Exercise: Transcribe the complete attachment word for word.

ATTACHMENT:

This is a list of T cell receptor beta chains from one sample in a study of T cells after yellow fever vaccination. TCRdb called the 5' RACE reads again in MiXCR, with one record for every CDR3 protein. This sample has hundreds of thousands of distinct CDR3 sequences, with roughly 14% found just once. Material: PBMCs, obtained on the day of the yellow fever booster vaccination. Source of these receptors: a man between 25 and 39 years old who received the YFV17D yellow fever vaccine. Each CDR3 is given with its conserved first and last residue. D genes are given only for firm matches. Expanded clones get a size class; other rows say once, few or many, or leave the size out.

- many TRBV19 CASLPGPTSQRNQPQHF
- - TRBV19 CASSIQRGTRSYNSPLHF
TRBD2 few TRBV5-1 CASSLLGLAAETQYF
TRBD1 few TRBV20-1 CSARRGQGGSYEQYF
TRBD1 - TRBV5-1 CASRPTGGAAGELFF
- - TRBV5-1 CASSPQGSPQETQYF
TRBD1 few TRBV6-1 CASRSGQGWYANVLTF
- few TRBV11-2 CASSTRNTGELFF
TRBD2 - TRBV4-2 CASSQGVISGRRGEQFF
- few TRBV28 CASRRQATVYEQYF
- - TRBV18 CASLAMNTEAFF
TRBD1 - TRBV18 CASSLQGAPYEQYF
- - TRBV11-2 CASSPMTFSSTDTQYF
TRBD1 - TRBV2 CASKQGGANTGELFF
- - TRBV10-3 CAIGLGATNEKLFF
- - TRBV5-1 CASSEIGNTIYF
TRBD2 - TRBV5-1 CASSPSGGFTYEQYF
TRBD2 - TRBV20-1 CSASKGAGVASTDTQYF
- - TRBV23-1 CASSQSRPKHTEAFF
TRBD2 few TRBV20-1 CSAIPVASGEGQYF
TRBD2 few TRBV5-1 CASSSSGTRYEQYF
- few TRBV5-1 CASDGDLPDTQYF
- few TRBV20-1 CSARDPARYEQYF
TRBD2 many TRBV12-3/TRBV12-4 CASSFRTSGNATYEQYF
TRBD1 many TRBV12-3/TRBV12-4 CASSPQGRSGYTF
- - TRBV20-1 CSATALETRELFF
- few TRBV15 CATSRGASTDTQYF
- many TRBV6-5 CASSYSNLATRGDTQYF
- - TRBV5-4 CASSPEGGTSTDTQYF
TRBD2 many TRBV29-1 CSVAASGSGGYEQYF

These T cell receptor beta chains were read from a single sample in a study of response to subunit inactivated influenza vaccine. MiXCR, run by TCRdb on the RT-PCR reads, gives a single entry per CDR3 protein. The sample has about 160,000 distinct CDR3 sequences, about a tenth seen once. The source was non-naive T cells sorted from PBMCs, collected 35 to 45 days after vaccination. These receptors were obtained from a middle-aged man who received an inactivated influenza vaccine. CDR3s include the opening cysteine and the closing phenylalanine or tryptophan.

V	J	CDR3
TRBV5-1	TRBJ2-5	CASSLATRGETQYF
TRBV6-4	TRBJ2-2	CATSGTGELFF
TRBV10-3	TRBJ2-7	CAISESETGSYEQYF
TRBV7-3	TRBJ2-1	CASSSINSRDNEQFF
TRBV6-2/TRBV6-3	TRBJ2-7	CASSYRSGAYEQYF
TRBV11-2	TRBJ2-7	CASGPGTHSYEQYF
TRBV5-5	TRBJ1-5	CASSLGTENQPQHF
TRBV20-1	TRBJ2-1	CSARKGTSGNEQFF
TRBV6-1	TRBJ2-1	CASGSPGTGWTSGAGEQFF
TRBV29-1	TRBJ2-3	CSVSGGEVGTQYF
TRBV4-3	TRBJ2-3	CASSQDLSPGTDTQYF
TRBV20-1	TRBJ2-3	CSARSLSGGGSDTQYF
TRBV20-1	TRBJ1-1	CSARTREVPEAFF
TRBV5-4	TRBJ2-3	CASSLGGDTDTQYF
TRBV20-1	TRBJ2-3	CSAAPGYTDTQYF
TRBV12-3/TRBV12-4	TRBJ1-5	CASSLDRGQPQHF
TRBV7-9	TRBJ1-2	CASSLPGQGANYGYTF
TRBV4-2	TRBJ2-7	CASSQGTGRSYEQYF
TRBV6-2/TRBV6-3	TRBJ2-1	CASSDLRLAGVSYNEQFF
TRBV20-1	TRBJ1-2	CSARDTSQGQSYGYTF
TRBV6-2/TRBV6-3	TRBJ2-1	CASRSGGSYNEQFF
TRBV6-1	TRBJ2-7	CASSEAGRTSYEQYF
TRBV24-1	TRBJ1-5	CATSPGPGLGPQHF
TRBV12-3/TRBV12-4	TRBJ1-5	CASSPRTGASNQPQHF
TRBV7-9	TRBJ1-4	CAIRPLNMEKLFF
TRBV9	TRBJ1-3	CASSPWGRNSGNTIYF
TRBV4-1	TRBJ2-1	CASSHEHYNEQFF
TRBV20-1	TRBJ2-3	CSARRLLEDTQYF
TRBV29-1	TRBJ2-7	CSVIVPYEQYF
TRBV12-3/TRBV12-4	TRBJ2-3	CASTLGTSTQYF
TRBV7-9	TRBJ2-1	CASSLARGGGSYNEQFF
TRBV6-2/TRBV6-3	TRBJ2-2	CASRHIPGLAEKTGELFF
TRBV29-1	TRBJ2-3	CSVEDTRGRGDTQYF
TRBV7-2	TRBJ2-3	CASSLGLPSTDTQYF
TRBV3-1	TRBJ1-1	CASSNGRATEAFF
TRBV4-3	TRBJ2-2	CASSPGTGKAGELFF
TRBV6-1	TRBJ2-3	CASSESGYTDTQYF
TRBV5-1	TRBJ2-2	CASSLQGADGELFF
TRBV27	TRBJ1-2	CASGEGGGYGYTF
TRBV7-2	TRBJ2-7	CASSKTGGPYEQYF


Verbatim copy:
This is a list of T cell receptor beta chains from one sample in a study of T cells after yellow fever vaccination. TCRdb called the 5' RACE reads again in MiXCR, with one record for every CDR3 protein. This sample has hundreds of thousands of distinct CDR3 sequences, with roughly 14% found just once. Material: PBMCs, obtained on the day of the yellow fever booster vaccination. Source of these receptors: a man between 25 and 39 years old who received the YFV17D yellow fever vaccine. Each CDR3 is given with its conserved first and last residue. D genes are given only for firm matches. Expanded clones get a size class; other rows say once, few or many, or leave the size out.

- many TRBV19 CASLPGPTSQRNQPQHF
- - TRBV19 CASSIQRGTRSYNSPLHF
TRBD2 few TRBV5-1 CASSLLGLAAETQYF
TRBD1 few TRBV20-1 CSARRGQGGSYEQYF
TRBD1 - TRBV5-1 CASRPTGGAAGELFF
- - TRBV5-1 CASSPQGSPQETQYF
TRBD1 few TRBV6-1 CASRSGQGWYANVLTF
- few TRBV11-2 CASSTRNTGELFF
TRBD2 - TRBV4-2 CASSQGVISGRRGEQFF
- few TRBV28 CASRRQATVYEQYF
- - TRBV18 CASLAMNTEAFF
TRBD1 - TRBV18 CASSLQGAPYEQYF
- - TRBV11-2 CASSPMTFSSTDTQYF
TRBD1 - TRBV2 CASKQGGANTGELFF
- - TRBV10-3 CAIGLGATNEKLFF
- - TRBV5-1 CASSEIGNTIYF
TRBD2 - TRBV5-1 CASSPSGGFTYEQYF
TRBD2 - TRBV20-1 CSASKGAGVASTDTQYF
- - TRBV23-1 CASSQSRPKHTEAFF
TRBD2 few TRBV20-1 CSAIPVASGEGQYF
TRBD2 few TRBV5-1 CASSSSGTRYEQYF
- few TRBV5-1 CASDGDLPDTQYF
- few TRBV20-1 CSARDPARYEQYF
TRBD2 many TRBV12-3/TRBV12-4 CASSFRTSGNATYEQYF
TRBD1 many TRBV12-3/TRBV12-4 CASSPQGRSGYTF
- - TRBV20-1 CSATALETRELFF
- few TRBV15 CATSRGASTDTQYF
- many TRBV6-5 CASSYSNLATRGDTQYF
- - TRBV5-4 CASSPEGGTSTDTQYF
TRBD2 many TRBV29-1 CSVAASGSGGYEQYF

These T cell receptor beta chains were read from a single sample in a study of response to subunit inactivated influenza vaccine. MiXCR, run by TCRdb on the RT-PCR reads, gives a single entry per CDR3 protein. The sample has about 160,000 distinct CDR3 sequences, about a tenth seen once. The source was non-naive T cells sorted from PBMCs, collected 35 to 45 days after vaccination. These receptors were obtained from a middle-aged man who received an inactivated influenza vaccine. CDR3s include the opening cysteine and the closing phenylalanine or tryptophan.

V	J	CDR3
TRBV5-1	TRBJ2-5	CASSLATRGETQYF
TRBV6-4	TRBJ2-2	CATSGTGELFF
TRBV10-3	TRBJ2-7	CAISESETGSYEQYF
TRBV7-3	TRBJ2-1	CASSSINSRDNEQFF
TRBV6-2/TRBV6-3	TRBJ2-7	CASSYRSGAYEQYF
TRBV11-2	TRBJ2-7	CASGPGTHSYEQYF
TRBV5-5	TRBJ1-5	CASSLGTENQPQHF
TRBV20-1	TRBJ2-1	CSARKGTSGNEQFF
TRBV6-1	TRBJ2-1	CASGSPGTGWTSGAGEQFF
TRBV29-1	TRBJ2-3	CSVSGGEVGTQYF
TRBV4-3	TRBJ2-3	CASSQDLSPGTDTQYF
TRBV20-1	TRBJ2-3	CSARSLSGGGSDTQYF
TRBV20-1	TRBJ1-1	CSARTREVPEAFF
TRBV5-4	TRBJ2-3	CASSLGGDTDTQYF
TRBV20-1	TRBJ2-3	CSAAPGYTDTQYF
TRBV12-3/TRBV12-4	TRBJ1-5	CASSLDRGQPQHF
TRBV7-9	TRBJ1-2	CASSLPGQGANYGYTF
TRBV4-2	TRBJ2-7	CASSQGTGRSYEQYF
TRBV6-2/TRBV6-3	TRBJ2-1	CASSDLRLAGVSYNEQFF
TRBV20-1	TRBJ1-2	CSARDTSQGQSYGYTF
TRBV6-2/TRBV6-3	TRBJ2-1	CASRSGGSYNEQFF
TRBV6-1	TRBJ2-7	CASSEAGRTSYEQYF
TRBV24-1	TRBJ1-5	CATSPGPGLGPQHF
TRBV12-3/TRBV12-4	TRBJ1-5	CASSPRTGASNQPQHF
TRBV7-9	TRBJ1-4	CAIRPLNMEKLFF
TRBV9	TRBJ1-3	CASSPWGRNSGNTIYF
TRBV4-1	TRBJ2-1	CASSHEHYNEQFF
TRBV20-1	TRBJ2-3	CSARRLLEDTQYF
TRBV29-1	TRBJ2-7	CSVIVPYEQYF
TRBV12-3/TRBV12-4	TRBJ2-3	CASTLGTSTQYF
TRBV7-9	TRBJ2-1	CASSLARGGGSYNEQFF
TRBV6-2/TRBV6-3	TRBJ2-2	CASRHIPGLAEKTGELFF
TRBV29-1	TRBJ2-3	CSVEDTRGRGDTQYF
TRBV7-2	TRBJ2-3	CASSLGLPSTDTQYF
TRBV3-1	TRBJ1-1	CASSNGRATEAFF
TRBV4-3	TRBJ2-2	CASSPGTGKAGELFF
TRBV6-1	TRBJ2-3	CASSESGYTDTQYF
TRBV5-1	TRBJ2-2	CASSLQGADGELFF
TRBV27	TRBJ1-2	CASGEGGGYGYTF
TRBV7-2	TRBJ2-7	CASSKTGGPYEQYF